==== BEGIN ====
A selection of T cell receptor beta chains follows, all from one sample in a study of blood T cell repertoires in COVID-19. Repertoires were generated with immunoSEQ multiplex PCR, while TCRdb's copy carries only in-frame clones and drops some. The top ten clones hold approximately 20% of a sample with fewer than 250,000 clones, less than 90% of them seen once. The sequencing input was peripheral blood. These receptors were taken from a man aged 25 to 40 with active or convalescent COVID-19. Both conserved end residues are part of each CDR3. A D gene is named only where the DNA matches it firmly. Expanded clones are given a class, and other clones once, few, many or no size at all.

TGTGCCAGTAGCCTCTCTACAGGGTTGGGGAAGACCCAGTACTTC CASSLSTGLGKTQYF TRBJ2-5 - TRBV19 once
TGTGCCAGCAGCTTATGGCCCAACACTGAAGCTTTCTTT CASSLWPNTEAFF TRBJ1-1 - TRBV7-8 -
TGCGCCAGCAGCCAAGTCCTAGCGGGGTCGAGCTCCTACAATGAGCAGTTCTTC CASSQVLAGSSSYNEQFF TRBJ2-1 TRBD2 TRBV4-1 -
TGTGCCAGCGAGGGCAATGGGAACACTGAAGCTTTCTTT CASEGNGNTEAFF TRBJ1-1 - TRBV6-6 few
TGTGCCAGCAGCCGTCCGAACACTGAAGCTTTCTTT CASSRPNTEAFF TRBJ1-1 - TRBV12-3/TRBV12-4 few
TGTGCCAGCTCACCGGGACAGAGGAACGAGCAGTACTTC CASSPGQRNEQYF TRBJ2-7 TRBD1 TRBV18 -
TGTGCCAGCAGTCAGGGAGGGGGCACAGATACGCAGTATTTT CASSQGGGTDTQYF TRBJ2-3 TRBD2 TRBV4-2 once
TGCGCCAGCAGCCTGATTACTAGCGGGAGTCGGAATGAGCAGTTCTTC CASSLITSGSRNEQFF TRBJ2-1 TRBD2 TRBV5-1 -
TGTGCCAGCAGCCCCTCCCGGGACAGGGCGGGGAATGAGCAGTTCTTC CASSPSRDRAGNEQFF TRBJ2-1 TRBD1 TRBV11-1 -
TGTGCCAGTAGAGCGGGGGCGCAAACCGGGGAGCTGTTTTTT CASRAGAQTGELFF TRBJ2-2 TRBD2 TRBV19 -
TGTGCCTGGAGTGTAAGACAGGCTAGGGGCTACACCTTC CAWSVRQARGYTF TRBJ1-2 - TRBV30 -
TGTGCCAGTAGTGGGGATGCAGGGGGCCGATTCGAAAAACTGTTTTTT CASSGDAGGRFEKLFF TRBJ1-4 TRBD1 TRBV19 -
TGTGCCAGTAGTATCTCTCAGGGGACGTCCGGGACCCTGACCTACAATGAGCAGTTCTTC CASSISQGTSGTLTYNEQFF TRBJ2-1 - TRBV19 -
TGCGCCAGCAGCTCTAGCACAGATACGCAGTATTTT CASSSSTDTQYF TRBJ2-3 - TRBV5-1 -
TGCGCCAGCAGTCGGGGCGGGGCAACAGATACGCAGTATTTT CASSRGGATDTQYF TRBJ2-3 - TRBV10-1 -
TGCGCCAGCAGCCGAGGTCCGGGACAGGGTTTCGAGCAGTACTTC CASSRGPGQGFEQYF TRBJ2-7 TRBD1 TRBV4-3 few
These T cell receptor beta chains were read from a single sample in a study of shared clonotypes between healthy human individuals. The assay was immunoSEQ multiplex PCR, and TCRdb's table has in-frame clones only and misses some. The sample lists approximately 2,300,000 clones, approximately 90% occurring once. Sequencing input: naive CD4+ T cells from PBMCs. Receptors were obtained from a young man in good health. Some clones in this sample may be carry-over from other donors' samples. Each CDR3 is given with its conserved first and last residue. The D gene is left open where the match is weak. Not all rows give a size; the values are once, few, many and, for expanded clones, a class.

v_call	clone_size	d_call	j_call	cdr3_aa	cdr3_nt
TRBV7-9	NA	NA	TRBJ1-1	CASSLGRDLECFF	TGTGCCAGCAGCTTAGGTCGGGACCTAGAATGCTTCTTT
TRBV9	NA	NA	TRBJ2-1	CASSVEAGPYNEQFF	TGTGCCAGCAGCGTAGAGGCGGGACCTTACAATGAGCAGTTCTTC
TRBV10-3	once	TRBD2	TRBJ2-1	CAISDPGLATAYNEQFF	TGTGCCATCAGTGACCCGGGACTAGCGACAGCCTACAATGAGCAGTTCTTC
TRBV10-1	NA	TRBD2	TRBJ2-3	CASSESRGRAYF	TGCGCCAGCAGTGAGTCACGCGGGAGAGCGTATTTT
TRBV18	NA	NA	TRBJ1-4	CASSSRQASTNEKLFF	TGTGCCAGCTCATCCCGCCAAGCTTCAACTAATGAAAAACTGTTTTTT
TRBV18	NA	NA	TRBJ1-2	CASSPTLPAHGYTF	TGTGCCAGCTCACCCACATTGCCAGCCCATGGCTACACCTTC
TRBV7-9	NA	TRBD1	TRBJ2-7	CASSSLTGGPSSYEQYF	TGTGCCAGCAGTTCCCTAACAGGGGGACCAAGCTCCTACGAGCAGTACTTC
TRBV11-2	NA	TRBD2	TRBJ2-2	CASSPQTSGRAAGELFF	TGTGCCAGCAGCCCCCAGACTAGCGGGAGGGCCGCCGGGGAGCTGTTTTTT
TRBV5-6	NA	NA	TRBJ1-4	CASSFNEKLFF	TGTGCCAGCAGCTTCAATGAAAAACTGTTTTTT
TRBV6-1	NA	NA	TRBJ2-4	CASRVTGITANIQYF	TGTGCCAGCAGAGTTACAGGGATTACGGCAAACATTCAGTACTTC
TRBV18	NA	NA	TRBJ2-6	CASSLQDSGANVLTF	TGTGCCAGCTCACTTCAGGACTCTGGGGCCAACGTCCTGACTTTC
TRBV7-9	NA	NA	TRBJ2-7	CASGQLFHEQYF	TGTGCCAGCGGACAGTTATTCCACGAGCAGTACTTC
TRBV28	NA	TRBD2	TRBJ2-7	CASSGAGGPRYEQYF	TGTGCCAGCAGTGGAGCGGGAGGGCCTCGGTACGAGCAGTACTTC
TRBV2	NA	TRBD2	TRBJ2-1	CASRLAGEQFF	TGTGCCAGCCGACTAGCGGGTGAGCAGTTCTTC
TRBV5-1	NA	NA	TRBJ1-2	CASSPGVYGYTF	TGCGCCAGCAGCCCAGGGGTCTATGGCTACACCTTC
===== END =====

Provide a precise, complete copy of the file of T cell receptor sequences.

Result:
A selection of T cell receptor beta chains follows, all from one sample in a study of blood T cell repertoires in COVID-19. Repertoires were generated with immunoSEQ multiplex PCR, while TCRdb's copy carries only in-frame clones and drops some. The top ten clones hold approximately 20% of a sample with fewer than 250,000 clones, less than 90% of them seen once. The sequencing input was peripheral blood. These receptors were taken from a man aged 25 to 40 with active or convalescent COVID-19. Both conserved end residues are part of each CDR3. A D gene is named only where the DNA matches it firmly. Expanded clones are given a class, and other clones once, few, many or no size at all.

TGTGCCAGTAGCCTCTCTACAGGGTTGGGGAAGACCCAGTACTTC CASSLSTGLGKTQYF TRBJ2-5 - TRBV19 once
TGTGCCAGCAGCTTATGGCCCAACACTGAAGCTTTCTTT CASSLWPNTEAFF TRBJ1-1 - TRBV7-8 -
TGCGCCAGCAGCCAAGTCCTAGCGGGGTCGAGCTCCTACAATGAGCAGTTCTTC CASSQVLAGSSSYNEQFF TRBJ2-1 TRBD2 TRBV4-1 -
TGTGCCAGCGAGGGCAATGGGAACACTGAAGCTTTCTTT CASEGNGNTEAFF TRBJ1-1 - TRBV6-6 few
TGTGCCAGCAGCCGTCCGAACACTGAAGCTTTCTTT CASSRPNTEAFF TRBJ1-1 - TRBV12-3/TRBV12-4 few
TGTGCCAGCTCACCGGGACAGAGGAACGAGCAGTACTTC CASSPGQRNEQYF TRBJ2-7 TRBD1 TRBV18 -
TGTGCCAGCAGTCAGGGAGGGGGCACAGATACGCAGTATTTT CASSQGGGTDTQYF TRBJ2-3 TRBD2 TRBV4-2 once
TGCGCCAGCAGCCTGATTACTAGCGGGAGTCGGAATGAGCAGTTCTTC CASSLITSGSRNEQFF TRBJ2-1 TRBD2 TRBV5-1 -
TGTGCCAGCAGCCCCTCCCGGGACAGGGCGGGGAATGAGCAGTTCTTC CASSPSRDRAGNEQFF TRBJ2-1 TRBD1 TRBV11-1 -
TGTGCCAGTAGAGCGGGGGCGCAAACCGGGGAGCTGTTTTTT CASRAGAQTGELFF TRBJ2-2 TRBD2 TRBV19 -
TGTGCCTGGAGTGTAAGACAGGCTAGGGGCTACACCTTC CAWSVRQARGYTF TRBJ1-2 - TRBV30 -
TGTGCCAGTAGTGGGGATGCAGGGGGCCGATTCGAAAAACTGTTTTTT CASSGDAGGRFEKLFF TRBJ1-4 TRBD1 TRBV19 -
TGTGCCAGTAGTATCTCTCAGGGGACGTCCGGGACCCTGACCTACAATGAGCAGTTCTTC CASSISQGTSGTLTYNEQFF TRBJ2-1 - TRBV19 -
TGCGCCAGCAGCTCTAGCACAGATACGCAGTATTTT CASSSSTDTQYF TRBJ2-3 - TRBV5-1 -
TGCGCCAGCAGTCGGGGCGGGGCAACAGATACGCAGTATTTT CASSRGGATDTQYF TRBJ2-3 - TRBV10-1 -
TGCGCCAGCAGCCGAGGTCCGGGACAGGGTTTCGAGCAGTACTTC CASSRGPGQGFEQYF TRBJ2-7 TRBD1 TRBV4-3 few
These T cell receptor beta chains were read from a single sample in a study of shared clonotypes between healthy human individuals. The assay was immunoSEQ multiplex PCR, and TCRdb's table has in-frame clones only and misses some. The sample lists approximately 2,300,000 clones, approximately 90% occurring once. Sequencing input: naive CD4+ T cells from PBMCs. Receptors were obtained from a young man in good health. Some clones in this sample may be carry-over from other donors' samples. Each CDR3 is given with its conserved first and last residue. The D gene is left open where the match is weak. Not all rows give a size; the values are once, few, many and, for expanded clones, a class.

v_call	clone_size	d_call	j_call	cdr3_aa	cdr3_nt
TRBV7-9	NA	NA	TRBJ1-1	CASSLGRDLECFF	TGTGCCAGCAGCTTAGGTCGGGACCTAGAATGCTTCTTT
TRBV9	NA	NA	TRBJ2-1	CASSVEAGPYNEQFF	TGTGCCAGCAGCGTAGAGGCGGGACCTTACAATGAGCAGTTCTTC
TRBV10-3	once	TRBD2	TRBJ2-1	CAISDPGLATAYNEQFF	TGTGCCATCAGTGACCCGGGACTAGCGACAGCCTACAATGAGCAGTTCTTC
TRBV10-1	NA	TRBD2	TRBJ2-3	CASSESRGRAYF	TGCGCCAGCAGTGAGTCACGCGGGAGAGCGTATTTT
TRBV18	NA	NA	TRBJ1-4	CASSSRQASTNEKLFF	TGTGCCAGCTCATCCCGCCAAGCTTCAACTAATGAAAAACTGTTTTTT
TRBV18	NA	NA	TRBJ1-2	CASSPTLPAHGYTF	TGTGCCAGCTCACCCACATTGCCAGCCCATGGCTACACCTTC
TRBV7-9	NA	TRBD1	TRBJ2-7	CASSSLTGGPSSYEQYF	TGTGCCAGCAGTTCCCTAACAGGGGGACCAAGCTCCTACGAGCAGTACTTC
TRBV11-2	NA	TRBD2	TRBJ2-2	CASSPQTSGRAAGELFF	TGTGCCAGCAGCCCCCAGACTAGCGGGAGGGCCGCCGGGGAGCTGTTTTTT
TRBV5-6	NA	NA	TRBJ1-4	CASSFNEKLFF	TGTGCCAGCAGCTTCAATGAAAAACTGTTTTTT
TRBV6-1	NA	NA	TRBJ2-4	CASRVTGITANIQYF	TGTGCCAGCAGAGTTACAGGGATTACGGCAAACATTCAGTACTTC
TRBV18	NA	NA	TRBJ2-6	CASSLQDSGANVLTF	TGTGCCAGCTCACTTCAGGACTCTGGGGCCAACGTCCTGACTTTC
TRBV7-9	NA	NA	TRBJ2-7	CASGQLFHEQYF	TGTGCCAGCGGACAGTTATTCCACGAGCAGTACTTC
TRBV28	NA	TRBD2	TRBJ2-7	CASSGAGGPRYEQYF	TGTGCCAGCAGTGGAGCGGGAGGGCCTCGGTACGAGCAGTACTTC
TRBV2	NA	TRBD2	TRBJ2-1	CASRLAGEQFF	TGTGCCAGCCGACTAGCGGGTGAGCAGTTCTTC
TRBV5-1	NA	NA	TRBJ1-2	CASSPGVYGYTF	TGCGCCAGCAGCCCAGGGGTCTATGGCTACACCTTC